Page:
Gene Notes

Some random and some not-so-random thoughts on family history.

Monday, October 12, 2020

What's That Middle Name?

I have been increasingly frustrated by distant relatives of mine using Kirtley as a middle name. I have one by the name of Robert Kirtley Graves and another by the name of James Kirtley Roberts. Both in Kentucky. 

The latter one gave me pause today, when his wife, Matilda "Tete" Percival Roberts came up in my Ancestry hints. I knew her ancestors, so I thought I'd take a look at James "Kirtley" Roberts. To my surprise, he died in Brookeville, Indiana. His death certificate gives his father's name as James T. Roberts. After a surprisingly short time, I debunked his father's name. No, his name was not James T. Roberts, but John H. Roberts who married Mary Jane Johnson and by whom he had two sons, Harvey H., and James Kirtley. From records, I did find that locale was consistent of Walton, Boone county, Kentucky. I found a death notice for Mary Jane in the Louisville, Kentucky Courier-Journal which mentions her sons, Dr. H. H. and James K. Roberts. 

By now, I am used to finding incorrect information on death certificates. They are only as good as the informant. In this case, I don't know who gave the information and how for James Kirtley Roberts. I just know it is wrong.

I am trying to figure out if I want to tackle Mary Jane Johnson. I do have Johnsons that connect to Kirtleys. It would be helpful if I could find her 1913 death certificate.

Copyright 2010-2020, ACK for Gene Notes

Tuesday, October 6, 2020

COVID-19 vs Spanish Influenza

As far as I know, I have only one relative who died during the Spanish Influenza pandemic during the first World War. That person was George Zimmeth, who apparently died from Typhoid fever after drinking contaminated water from a well. George was born in 1881 and died October 13, 1918, while his brother, my grandfather, was serving in France during WWI. Grandpa did not find out till much later that George had passed. George was 31.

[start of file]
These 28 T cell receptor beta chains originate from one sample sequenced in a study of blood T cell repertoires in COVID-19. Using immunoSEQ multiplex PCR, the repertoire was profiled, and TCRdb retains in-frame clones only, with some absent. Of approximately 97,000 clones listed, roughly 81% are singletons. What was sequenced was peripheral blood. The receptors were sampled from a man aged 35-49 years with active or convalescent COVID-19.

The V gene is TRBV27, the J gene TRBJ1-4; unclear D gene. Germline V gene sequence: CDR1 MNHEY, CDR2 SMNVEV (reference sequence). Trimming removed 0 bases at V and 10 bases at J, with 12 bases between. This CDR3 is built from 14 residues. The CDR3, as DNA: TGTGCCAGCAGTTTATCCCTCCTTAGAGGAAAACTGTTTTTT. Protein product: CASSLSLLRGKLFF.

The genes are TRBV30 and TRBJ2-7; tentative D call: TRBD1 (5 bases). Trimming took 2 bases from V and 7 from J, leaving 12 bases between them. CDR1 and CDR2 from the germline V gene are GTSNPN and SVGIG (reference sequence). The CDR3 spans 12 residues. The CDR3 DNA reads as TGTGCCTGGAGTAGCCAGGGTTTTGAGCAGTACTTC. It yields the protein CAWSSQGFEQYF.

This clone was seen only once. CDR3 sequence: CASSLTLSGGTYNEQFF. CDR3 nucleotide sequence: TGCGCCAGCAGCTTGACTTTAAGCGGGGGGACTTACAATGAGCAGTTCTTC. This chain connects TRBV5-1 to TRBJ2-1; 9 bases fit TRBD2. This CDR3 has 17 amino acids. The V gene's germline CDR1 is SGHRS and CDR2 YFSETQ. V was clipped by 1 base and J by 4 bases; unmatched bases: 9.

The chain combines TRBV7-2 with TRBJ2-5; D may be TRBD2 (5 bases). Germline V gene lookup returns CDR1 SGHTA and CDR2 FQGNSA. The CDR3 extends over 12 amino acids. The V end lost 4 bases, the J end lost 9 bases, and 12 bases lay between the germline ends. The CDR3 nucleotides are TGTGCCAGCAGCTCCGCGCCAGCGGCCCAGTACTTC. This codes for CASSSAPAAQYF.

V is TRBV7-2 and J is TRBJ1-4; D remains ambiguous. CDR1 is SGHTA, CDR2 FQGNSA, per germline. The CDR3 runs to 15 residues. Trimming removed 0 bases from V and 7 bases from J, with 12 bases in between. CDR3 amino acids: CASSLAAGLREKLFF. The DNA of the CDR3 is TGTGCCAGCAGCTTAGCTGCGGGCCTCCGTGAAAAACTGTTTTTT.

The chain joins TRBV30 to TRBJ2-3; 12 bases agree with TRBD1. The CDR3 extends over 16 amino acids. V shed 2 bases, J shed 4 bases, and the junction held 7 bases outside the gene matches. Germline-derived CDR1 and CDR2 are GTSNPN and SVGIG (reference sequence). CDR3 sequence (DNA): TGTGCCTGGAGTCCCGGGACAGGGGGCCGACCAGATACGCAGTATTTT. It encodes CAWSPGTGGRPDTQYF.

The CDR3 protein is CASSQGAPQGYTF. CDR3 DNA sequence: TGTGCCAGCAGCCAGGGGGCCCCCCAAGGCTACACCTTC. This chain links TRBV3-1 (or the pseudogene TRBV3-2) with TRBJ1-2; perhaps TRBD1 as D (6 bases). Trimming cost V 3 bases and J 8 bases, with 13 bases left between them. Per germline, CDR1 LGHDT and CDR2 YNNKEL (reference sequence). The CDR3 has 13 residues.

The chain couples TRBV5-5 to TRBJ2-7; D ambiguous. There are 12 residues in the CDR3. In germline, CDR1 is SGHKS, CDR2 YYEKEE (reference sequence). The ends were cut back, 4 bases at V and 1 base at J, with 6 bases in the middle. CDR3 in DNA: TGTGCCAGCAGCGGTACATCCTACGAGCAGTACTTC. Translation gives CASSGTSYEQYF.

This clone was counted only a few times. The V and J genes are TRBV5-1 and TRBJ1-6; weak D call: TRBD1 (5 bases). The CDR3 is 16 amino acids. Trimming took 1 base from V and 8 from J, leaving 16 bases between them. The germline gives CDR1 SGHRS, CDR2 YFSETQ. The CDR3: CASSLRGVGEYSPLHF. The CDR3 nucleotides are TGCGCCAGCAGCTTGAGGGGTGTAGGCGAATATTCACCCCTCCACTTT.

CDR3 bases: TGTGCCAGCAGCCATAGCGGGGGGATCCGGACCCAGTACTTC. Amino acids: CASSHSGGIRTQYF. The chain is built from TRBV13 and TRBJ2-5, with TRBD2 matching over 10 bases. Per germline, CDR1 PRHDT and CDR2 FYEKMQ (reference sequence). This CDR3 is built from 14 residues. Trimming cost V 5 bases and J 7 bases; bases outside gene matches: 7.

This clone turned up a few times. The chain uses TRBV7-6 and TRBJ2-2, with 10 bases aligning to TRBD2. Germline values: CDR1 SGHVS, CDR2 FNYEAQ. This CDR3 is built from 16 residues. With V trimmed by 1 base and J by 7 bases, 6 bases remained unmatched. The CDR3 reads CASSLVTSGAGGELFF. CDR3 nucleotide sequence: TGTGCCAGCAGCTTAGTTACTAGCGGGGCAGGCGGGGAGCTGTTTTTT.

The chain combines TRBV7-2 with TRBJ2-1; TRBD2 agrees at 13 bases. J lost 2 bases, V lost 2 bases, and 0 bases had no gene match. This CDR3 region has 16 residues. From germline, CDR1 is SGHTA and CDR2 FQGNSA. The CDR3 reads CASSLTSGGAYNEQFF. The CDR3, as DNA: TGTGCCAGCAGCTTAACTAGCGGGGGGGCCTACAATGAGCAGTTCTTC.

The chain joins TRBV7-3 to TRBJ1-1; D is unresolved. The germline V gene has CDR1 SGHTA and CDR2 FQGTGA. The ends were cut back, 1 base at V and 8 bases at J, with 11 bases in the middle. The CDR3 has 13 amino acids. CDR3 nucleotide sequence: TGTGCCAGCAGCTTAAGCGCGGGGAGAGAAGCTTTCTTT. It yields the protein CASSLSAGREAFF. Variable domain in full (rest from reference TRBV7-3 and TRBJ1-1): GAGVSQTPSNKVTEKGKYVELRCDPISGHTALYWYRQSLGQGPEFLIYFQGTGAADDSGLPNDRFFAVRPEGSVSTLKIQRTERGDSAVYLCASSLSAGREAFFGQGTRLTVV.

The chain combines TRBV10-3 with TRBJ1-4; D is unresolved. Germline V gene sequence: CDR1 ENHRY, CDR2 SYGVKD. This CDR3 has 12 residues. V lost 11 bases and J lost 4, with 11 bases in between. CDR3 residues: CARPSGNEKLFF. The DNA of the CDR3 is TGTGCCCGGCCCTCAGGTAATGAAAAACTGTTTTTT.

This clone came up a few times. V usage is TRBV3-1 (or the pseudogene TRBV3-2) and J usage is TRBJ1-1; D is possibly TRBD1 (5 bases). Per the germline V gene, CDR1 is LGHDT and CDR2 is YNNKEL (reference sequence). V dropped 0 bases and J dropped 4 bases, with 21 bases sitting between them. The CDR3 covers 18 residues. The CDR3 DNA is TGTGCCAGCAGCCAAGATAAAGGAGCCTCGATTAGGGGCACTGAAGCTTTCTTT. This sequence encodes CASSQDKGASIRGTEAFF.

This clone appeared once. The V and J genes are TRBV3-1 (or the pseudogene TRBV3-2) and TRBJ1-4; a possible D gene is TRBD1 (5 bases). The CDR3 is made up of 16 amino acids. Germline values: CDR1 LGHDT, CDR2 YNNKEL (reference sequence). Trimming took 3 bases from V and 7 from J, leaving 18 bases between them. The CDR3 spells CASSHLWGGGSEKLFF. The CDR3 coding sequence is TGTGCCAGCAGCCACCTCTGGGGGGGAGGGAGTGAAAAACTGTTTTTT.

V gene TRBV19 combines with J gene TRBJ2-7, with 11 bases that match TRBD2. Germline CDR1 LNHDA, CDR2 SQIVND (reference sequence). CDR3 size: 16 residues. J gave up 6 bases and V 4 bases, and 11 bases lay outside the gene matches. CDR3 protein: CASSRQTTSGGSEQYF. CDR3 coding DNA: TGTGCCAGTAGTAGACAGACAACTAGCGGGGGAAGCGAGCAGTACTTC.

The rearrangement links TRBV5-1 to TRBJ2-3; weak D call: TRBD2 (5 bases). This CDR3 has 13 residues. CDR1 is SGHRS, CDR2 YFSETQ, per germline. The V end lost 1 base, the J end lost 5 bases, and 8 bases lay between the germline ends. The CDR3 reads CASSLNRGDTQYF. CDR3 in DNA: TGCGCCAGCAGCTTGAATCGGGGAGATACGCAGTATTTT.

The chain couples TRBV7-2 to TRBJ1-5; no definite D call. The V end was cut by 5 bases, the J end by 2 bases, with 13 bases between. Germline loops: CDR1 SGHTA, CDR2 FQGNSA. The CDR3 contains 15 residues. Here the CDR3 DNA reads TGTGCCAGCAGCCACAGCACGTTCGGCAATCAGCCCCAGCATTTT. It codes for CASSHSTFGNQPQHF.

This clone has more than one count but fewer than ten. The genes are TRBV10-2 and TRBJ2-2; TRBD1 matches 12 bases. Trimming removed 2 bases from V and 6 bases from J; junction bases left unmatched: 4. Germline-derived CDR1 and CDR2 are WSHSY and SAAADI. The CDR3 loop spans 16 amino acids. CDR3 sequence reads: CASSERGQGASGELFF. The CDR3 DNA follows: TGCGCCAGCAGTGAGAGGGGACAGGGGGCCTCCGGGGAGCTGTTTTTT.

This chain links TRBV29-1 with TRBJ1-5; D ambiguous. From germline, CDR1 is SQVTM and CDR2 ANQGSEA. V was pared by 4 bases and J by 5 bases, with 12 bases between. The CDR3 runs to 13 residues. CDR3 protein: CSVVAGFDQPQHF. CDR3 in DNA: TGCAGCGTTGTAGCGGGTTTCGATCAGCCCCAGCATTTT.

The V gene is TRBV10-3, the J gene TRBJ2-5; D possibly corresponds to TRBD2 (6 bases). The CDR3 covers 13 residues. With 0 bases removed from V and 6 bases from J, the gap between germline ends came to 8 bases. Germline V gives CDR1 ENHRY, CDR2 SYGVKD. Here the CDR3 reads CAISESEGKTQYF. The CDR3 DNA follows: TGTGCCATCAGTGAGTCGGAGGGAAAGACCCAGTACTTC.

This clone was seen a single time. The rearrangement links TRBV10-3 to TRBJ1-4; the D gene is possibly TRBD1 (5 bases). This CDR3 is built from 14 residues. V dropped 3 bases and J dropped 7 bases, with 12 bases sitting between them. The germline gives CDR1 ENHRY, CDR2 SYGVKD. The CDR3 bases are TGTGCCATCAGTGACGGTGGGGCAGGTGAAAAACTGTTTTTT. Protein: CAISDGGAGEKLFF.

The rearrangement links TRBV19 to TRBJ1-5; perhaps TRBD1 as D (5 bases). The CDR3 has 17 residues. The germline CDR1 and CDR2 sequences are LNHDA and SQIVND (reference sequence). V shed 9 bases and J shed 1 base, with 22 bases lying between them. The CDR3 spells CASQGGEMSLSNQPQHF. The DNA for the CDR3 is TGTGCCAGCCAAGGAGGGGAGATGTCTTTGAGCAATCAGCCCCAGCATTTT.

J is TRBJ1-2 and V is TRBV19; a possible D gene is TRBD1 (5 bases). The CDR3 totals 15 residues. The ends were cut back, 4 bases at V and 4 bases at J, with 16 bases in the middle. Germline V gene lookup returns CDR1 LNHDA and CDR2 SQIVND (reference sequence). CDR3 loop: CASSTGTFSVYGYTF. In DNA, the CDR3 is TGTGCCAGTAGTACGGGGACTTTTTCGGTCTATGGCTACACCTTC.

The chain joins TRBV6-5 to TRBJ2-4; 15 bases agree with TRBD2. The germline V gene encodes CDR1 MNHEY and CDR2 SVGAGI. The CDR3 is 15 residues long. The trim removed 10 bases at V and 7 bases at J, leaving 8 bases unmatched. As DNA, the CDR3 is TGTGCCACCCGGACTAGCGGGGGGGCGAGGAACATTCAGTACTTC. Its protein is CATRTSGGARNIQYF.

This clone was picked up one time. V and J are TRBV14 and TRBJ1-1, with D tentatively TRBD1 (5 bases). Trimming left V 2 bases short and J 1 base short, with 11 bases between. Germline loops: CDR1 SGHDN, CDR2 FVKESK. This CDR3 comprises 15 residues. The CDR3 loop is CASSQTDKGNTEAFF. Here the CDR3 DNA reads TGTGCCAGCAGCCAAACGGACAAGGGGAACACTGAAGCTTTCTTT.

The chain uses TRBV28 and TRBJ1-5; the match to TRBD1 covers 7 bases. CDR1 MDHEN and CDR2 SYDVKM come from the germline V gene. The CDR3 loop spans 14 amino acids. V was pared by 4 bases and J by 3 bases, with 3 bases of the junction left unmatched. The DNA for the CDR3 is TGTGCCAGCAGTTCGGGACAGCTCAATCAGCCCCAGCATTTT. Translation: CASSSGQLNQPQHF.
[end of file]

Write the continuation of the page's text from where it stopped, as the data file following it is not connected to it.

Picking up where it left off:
George left a wife, Julia Blust Zimmeth and four children: Leo (age 11): Rose (age 7, just shy of her 8th birthday); and Barbara (under 10 months.) Eight children pre-deceased George, and the youngest, Barbara would die of diphtheria in 1921. Julia Blust Zimmeth passed in December of 1925, leaving Leo, Rose and Mary, who were 18, 15 and 12, respectively.  

I try to put historical context with my genealogy, and certainly this family suffered during the pandemic, although I've never seen any reference to them having influenza during the pandemic. Losing their father must have been very difficult during a very difficult time.

Which brings us to the here and now. We've been fortunate to not be afflicted with COVID-19 in my family probably due to the abundance of caution. Hubby and I have not been motoring around the US in our motorhome, we wear masks and keep public contact to a minimum. Our daughters are also extremely careful. If and when we put this behind us, I'll add something to the database about it, but am not willing at this time to push my luck and add stuff. 

In recording your family history, are you adding historical context? Is it part of genealogy? Only you can decide what you include and what you don't, but hopefully we won't have to live through anything like this again, so that historical context could become important. 

Copyright 2010-2020, ACK for Gene Notes

Monday, June 29, 2020

Gimmers Mill, Haddington, East Lothian, Scotland

Thanks, to Michael Clark, one of my Scottish correspondents, I now have a link to British Listed Buildings for Gimmers Mill, where my Maitland's lived until just after the death of Dr. Alexander Maitland who was my great-great-great-great grandfather, and who died in 1826. I present the link since I have no rights to the photos. In the submitted photo on the page, just to the left of the tree line on the right is Gimmers Mill House with the mill in the background. Pretty awesome.

Gimmers Mill

Copyright 2010-2020, ACK for Gene Notes